Hi-tech reed beds lift Heathrow’s environmental performance

hitech1Heathrow has found a new way to store and treat its storm water, naturally and through the use of Forced Bed Aeration (FBA), innovative aerated reed beds are delivering a dramatic increase in the airport’s treatment capacity. Tori Sellers of ARM Group Ltd (ARM) explains more.

To avoid closures and travel delays as well as support flight safety and schedule continuity, many airports are having to deal with the impact of a surge in the use of deicing fluids on aircraft to cope with increasingly severe winter conditions.

Heathrow is one of the busiest airports in the world so deicers play a key role in its winter operation plans. Arctic environments are consistent in their harsh weather pattern whereas London’s varies wildly.  In the winter of 2012/13, 25 events were forecast but only five delivered heavy snowfall.  These unpredictable weather patterns make it difficult to manage biomass which is a critical success factor in natural treatment processes.

The original constructed wetland

hitech2Heathrow’s Mayfield Farm treatment plant was built in 2001 to store and treat the run-off from the southern catchment of the airport. It comprised 36,000m3 of storage; a primary reservoir, a floating reed bed section, a balancing lagoon and twelve reed beds, each 0.5m deep.

After evaluation of the treatment efficiency, it was determined that the plant struggled to cope with the challenge of harsher winters in maintaining optimal output and discharge compliance.

Heathrow needed to upgrade its existing treatment system because it was designed to treat much lower contaminant loads based on data from the 1990s. The natural treatment system needed to be improved to attenuate and treat the flow of storm water before discharging in to the local watercourse.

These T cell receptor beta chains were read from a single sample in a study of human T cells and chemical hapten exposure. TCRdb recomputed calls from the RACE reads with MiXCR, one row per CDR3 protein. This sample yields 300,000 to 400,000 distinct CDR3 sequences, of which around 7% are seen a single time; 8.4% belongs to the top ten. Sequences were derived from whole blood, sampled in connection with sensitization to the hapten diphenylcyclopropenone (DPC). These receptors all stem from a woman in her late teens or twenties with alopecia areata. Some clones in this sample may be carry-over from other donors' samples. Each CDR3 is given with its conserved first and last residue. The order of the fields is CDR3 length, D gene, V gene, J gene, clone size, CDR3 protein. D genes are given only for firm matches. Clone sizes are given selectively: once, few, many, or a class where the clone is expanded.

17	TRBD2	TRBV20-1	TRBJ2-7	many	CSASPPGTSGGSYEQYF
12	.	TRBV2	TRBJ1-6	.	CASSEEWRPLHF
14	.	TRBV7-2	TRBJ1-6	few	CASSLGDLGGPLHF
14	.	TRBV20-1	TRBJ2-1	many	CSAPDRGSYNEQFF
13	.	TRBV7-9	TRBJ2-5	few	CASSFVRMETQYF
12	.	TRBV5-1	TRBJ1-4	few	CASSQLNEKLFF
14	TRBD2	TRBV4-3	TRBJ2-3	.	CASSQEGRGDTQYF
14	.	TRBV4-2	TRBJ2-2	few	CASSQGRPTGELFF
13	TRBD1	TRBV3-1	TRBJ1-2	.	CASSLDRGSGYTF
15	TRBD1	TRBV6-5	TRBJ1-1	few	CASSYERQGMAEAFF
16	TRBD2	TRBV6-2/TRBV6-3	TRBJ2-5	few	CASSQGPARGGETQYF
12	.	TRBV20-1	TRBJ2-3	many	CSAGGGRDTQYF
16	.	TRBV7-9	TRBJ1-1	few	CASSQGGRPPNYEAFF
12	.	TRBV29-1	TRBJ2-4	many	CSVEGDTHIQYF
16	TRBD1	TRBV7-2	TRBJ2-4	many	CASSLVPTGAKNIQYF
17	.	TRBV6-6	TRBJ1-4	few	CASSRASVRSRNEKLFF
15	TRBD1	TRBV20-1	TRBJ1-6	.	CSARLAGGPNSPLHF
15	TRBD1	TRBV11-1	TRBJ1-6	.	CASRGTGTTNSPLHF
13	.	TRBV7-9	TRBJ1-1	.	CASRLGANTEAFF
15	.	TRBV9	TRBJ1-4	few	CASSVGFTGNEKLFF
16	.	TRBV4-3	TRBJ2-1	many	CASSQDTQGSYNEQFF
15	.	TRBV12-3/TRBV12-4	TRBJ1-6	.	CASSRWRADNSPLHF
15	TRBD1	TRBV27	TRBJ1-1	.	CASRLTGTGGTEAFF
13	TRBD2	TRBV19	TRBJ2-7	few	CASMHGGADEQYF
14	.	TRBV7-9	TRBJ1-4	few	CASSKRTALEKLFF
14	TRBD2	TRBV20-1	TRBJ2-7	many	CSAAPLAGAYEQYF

hitech3The original treatment wetlands using anaerobic processes were designed to remove deicers containing glycols with a design loading rate of 590kg COD/d. The winter of 2009-10 trials revealed they were actually dealing with a load of 1,900Kg COD/d which was triple the original design load.

Run-off containing deicers is nutrient-poor which resulted in a low microbial count in the system which meant it was struggling to maintain treatment performance. Oxygen and nutrient availability were the major limiting factors.  The increased use of deicer had overloaded the system reducing its treatment capability resulting in effluent having to be tankered off-site for treatment.

We knew we could retro-fit the solution into the existing infrastructure at a fraction of the cost of replacing the entire system and this would provide oxygen-rich conditions which degrade glycols and acetates more quickly.

Buffalo – an airport case study

Results from Buffalo Airport in New York and its $9 million, full-scale, airport wastewater treatment system showed impressive removal rates using FBA.  Although it was located by the runway, the risk of bird strike was minimised because it had been planted with grass so there were no areas of open water.